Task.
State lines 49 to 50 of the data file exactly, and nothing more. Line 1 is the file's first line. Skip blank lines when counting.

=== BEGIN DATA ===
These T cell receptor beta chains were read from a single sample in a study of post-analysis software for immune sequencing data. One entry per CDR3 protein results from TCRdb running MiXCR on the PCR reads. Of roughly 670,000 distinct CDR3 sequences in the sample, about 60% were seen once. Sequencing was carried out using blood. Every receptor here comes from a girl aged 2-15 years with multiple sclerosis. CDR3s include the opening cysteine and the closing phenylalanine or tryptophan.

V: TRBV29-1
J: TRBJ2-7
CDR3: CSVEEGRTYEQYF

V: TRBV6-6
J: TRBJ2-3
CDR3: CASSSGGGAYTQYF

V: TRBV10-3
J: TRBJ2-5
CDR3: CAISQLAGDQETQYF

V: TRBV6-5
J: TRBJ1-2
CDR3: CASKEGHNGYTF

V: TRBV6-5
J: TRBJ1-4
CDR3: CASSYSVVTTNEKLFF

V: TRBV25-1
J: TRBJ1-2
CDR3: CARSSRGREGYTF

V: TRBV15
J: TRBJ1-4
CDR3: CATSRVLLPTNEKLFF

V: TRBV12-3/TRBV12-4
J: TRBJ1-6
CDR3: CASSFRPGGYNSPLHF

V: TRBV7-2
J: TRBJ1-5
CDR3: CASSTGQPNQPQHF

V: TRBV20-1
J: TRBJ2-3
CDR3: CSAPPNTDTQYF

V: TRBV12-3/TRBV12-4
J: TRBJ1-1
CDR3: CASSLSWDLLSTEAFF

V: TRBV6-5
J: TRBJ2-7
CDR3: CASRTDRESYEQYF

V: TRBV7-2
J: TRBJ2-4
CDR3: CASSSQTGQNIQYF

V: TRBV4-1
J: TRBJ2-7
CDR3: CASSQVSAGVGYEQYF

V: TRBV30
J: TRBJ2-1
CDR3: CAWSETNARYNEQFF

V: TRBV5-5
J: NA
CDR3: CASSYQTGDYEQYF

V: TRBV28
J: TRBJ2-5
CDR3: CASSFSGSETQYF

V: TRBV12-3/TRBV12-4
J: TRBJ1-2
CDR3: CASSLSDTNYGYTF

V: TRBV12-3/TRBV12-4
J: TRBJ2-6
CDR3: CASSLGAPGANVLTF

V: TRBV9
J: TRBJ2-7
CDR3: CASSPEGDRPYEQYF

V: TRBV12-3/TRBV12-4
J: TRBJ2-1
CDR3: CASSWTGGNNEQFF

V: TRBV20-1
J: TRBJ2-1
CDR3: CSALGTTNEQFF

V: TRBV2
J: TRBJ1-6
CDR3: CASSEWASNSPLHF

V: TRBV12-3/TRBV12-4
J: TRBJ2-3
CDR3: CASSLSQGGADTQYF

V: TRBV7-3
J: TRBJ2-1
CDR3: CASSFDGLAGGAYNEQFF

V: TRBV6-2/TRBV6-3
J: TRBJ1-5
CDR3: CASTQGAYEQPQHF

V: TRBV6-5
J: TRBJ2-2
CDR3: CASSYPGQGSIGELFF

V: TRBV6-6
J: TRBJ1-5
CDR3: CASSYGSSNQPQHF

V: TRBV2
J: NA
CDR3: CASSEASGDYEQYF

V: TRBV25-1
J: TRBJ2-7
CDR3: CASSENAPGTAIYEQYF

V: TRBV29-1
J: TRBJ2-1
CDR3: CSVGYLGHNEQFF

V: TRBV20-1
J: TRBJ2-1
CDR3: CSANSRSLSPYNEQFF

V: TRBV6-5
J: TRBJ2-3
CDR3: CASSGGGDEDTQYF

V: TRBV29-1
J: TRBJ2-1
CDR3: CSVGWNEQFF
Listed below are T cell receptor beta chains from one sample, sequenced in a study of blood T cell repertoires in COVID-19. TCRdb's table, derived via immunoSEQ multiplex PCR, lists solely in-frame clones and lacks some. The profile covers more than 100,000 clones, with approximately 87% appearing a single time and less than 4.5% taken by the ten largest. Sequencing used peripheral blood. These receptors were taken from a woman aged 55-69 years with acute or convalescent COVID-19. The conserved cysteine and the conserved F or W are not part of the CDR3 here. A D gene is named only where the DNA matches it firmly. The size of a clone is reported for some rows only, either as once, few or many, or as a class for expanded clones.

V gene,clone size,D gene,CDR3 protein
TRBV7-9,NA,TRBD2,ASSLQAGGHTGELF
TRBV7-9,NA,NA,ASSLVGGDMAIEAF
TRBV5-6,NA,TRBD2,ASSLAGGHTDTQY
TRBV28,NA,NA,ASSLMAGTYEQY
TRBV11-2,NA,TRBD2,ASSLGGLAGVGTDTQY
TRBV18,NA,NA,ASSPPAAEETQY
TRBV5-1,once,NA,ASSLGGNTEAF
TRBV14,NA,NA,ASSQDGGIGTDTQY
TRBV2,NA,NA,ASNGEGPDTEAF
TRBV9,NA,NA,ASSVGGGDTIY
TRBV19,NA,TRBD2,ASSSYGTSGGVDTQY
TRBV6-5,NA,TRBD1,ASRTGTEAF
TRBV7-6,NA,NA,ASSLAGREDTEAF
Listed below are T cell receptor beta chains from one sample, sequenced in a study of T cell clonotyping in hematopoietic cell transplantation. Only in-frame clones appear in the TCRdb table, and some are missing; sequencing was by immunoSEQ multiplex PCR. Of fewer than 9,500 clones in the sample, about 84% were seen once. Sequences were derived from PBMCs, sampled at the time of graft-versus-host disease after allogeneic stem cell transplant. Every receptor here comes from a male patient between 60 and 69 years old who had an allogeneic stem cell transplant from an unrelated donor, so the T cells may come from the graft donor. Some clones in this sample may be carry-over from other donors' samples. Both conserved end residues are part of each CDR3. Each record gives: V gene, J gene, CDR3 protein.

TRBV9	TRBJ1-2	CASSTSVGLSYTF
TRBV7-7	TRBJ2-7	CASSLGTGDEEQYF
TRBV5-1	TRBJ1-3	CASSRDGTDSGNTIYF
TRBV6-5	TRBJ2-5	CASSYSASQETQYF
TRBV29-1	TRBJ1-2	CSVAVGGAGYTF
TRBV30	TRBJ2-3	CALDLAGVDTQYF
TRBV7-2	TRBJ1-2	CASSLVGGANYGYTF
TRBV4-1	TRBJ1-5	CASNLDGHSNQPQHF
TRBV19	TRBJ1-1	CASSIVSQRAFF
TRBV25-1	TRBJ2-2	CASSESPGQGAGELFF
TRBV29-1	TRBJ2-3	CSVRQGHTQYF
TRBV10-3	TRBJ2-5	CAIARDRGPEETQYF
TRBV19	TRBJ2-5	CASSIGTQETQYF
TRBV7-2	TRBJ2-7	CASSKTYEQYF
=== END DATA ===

CDR3: CASSYQTGDYEQYF

V: TRBV28